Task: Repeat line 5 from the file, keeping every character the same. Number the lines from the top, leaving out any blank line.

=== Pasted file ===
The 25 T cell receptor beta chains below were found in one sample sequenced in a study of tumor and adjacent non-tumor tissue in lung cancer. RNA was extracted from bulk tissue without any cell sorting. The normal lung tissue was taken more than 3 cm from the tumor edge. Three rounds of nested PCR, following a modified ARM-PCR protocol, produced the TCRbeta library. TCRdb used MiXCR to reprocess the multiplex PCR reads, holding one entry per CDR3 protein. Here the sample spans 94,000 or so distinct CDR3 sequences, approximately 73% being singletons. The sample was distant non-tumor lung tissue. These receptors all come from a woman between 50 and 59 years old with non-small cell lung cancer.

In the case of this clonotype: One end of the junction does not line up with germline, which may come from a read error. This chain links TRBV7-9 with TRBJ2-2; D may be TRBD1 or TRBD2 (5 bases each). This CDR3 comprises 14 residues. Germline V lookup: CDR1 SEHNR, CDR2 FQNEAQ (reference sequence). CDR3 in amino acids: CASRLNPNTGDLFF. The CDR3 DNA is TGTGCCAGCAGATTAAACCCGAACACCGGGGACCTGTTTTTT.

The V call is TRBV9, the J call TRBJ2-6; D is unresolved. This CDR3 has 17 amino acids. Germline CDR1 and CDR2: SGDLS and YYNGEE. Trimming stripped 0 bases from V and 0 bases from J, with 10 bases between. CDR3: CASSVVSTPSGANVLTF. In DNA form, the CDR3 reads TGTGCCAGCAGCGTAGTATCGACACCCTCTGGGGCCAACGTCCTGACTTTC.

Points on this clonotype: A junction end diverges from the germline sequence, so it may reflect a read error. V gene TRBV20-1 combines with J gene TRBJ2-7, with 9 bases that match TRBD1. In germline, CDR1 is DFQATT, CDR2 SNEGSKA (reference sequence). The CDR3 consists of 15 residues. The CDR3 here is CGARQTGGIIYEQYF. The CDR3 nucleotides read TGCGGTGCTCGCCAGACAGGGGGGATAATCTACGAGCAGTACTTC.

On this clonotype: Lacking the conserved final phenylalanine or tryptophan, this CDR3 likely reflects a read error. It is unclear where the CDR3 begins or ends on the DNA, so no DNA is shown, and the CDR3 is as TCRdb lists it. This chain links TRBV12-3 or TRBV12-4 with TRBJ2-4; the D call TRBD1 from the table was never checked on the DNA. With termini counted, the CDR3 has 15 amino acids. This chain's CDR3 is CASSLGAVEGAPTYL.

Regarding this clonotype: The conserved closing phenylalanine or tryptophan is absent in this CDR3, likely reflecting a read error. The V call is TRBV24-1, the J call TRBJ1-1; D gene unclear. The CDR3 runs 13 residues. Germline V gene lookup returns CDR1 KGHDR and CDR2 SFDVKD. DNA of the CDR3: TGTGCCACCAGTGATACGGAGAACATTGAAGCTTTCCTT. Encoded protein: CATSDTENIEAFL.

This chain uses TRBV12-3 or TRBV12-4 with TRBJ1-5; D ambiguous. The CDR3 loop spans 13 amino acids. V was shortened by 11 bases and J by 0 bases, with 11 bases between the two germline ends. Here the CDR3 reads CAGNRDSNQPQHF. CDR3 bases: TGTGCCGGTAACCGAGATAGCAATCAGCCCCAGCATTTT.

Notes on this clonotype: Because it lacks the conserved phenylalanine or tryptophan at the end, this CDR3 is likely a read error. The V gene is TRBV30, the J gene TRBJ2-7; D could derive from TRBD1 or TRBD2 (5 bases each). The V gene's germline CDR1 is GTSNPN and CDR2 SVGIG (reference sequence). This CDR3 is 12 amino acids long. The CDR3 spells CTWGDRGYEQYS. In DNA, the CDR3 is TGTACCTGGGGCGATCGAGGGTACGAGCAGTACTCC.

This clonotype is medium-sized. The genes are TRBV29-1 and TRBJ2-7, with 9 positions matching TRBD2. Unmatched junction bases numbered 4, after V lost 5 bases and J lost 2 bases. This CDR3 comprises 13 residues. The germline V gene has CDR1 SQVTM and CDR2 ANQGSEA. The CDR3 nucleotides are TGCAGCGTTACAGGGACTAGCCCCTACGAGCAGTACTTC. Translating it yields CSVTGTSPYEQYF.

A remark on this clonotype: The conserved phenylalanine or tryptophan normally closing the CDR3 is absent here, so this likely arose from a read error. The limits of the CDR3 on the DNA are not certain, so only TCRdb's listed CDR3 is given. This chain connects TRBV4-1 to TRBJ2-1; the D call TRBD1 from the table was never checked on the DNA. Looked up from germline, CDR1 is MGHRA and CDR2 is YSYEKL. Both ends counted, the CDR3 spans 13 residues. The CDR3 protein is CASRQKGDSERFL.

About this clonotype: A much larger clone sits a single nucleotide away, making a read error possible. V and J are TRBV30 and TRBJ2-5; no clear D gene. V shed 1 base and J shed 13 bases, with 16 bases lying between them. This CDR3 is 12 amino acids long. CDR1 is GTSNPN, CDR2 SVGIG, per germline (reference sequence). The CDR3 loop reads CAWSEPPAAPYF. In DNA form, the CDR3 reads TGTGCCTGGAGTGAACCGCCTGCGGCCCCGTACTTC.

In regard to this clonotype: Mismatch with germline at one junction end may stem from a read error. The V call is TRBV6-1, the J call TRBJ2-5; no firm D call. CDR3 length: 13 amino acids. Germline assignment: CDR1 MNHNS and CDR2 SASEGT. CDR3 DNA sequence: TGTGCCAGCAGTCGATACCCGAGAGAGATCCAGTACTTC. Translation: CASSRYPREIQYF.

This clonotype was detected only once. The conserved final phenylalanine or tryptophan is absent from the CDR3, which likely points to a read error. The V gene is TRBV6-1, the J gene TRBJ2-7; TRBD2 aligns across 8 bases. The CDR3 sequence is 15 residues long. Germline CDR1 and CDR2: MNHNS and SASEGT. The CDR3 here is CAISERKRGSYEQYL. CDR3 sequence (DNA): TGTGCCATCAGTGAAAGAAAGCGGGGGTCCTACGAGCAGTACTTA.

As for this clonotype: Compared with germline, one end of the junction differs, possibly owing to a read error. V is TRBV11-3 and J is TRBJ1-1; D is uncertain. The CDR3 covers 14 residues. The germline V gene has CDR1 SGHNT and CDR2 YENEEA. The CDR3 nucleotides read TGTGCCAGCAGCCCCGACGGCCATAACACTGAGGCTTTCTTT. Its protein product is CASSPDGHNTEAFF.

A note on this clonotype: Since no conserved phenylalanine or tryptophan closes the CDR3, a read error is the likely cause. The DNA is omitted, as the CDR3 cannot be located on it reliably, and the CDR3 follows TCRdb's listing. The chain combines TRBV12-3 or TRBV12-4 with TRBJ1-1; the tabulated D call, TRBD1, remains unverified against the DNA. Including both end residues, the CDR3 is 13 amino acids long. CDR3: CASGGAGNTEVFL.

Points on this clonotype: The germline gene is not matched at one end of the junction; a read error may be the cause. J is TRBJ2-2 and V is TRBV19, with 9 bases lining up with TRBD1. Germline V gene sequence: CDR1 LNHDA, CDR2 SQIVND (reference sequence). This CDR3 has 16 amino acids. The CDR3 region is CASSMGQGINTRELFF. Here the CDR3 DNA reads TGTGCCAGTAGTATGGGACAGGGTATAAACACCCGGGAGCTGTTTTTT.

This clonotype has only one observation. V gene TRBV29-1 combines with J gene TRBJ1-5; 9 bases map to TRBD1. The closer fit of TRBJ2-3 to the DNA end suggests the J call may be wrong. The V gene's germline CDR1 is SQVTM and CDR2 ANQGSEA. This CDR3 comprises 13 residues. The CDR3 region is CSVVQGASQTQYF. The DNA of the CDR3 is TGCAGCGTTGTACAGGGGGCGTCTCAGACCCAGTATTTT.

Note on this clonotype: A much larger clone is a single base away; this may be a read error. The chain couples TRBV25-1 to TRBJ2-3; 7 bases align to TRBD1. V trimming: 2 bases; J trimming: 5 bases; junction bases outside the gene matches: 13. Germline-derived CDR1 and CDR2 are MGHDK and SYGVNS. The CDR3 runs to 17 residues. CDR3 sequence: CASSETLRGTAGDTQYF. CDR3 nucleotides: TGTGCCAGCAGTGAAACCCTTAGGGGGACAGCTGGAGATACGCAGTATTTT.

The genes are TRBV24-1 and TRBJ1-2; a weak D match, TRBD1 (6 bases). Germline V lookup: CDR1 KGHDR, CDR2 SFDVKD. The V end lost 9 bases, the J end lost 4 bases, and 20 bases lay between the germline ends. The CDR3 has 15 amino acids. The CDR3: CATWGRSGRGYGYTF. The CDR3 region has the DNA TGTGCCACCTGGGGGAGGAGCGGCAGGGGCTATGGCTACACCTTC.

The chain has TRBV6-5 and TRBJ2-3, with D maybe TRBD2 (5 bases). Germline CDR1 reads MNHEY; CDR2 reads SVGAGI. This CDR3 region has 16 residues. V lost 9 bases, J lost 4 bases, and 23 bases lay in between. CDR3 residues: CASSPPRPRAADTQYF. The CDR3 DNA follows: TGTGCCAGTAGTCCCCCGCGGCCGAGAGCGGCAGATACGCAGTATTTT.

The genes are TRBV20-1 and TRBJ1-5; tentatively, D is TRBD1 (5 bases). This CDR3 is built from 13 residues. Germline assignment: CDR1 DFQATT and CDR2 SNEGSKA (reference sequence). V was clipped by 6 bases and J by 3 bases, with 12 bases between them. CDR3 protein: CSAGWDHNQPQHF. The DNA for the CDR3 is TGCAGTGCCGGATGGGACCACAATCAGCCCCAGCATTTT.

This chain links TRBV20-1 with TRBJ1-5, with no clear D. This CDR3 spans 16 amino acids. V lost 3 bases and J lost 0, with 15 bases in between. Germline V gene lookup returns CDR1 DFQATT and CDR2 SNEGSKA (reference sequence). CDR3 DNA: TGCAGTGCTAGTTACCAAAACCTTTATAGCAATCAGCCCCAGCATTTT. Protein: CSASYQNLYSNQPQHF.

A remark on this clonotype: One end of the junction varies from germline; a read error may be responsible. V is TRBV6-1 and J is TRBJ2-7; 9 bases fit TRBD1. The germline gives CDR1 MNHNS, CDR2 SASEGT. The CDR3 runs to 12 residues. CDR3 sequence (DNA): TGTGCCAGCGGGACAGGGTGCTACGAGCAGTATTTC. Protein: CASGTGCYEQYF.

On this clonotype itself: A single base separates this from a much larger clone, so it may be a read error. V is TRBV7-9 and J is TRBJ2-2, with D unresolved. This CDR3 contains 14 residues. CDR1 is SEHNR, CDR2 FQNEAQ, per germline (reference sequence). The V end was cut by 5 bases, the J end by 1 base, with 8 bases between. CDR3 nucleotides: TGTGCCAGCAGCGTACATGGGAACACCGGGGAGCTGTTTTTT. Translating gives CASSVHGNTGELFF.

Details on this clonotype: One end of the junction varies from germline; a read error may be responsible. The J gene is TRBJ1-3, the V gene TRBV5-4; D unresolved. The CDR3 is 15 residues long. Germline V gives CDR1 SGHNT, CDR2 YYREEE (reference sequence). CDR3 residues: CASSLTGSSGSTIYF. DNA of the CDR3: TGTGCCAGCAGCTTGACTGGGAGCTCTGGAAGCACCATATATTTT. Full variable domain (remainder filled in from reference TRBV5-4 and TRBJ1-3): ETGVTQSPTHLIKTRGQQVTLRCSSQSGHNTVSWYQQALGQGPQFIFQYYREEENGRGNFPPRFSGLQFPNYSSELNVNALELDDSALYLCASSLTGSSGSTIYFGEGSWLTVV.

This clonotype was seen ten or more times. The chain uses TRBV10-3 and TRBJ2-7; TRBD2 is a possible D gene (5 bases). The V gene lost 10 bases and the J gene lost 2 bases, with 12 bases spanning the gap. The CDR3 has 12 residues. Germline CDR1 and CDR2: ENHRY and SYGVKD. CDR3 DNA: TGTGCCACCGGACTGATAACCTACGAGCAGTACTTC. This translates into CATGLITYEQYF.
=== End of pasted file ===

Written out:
On this clonotype: Lacking the conserved final phenylalanine or tryptophan, this CDR3 likely reflects a read error. It is unclear where the CDR3 begins or ends on the DNA, so no DNA is shown, and the CDR3 is as TCRdb lists it. This chain links TRBV12-3 or TRBV12-4 with TRBJ2-4; the D call TRBD1 from the table was never checked on the DNA. With termini counted, the CDR3 has 15 amino acids. This chain's CDR3 is CASSLGAVEGAPTYL.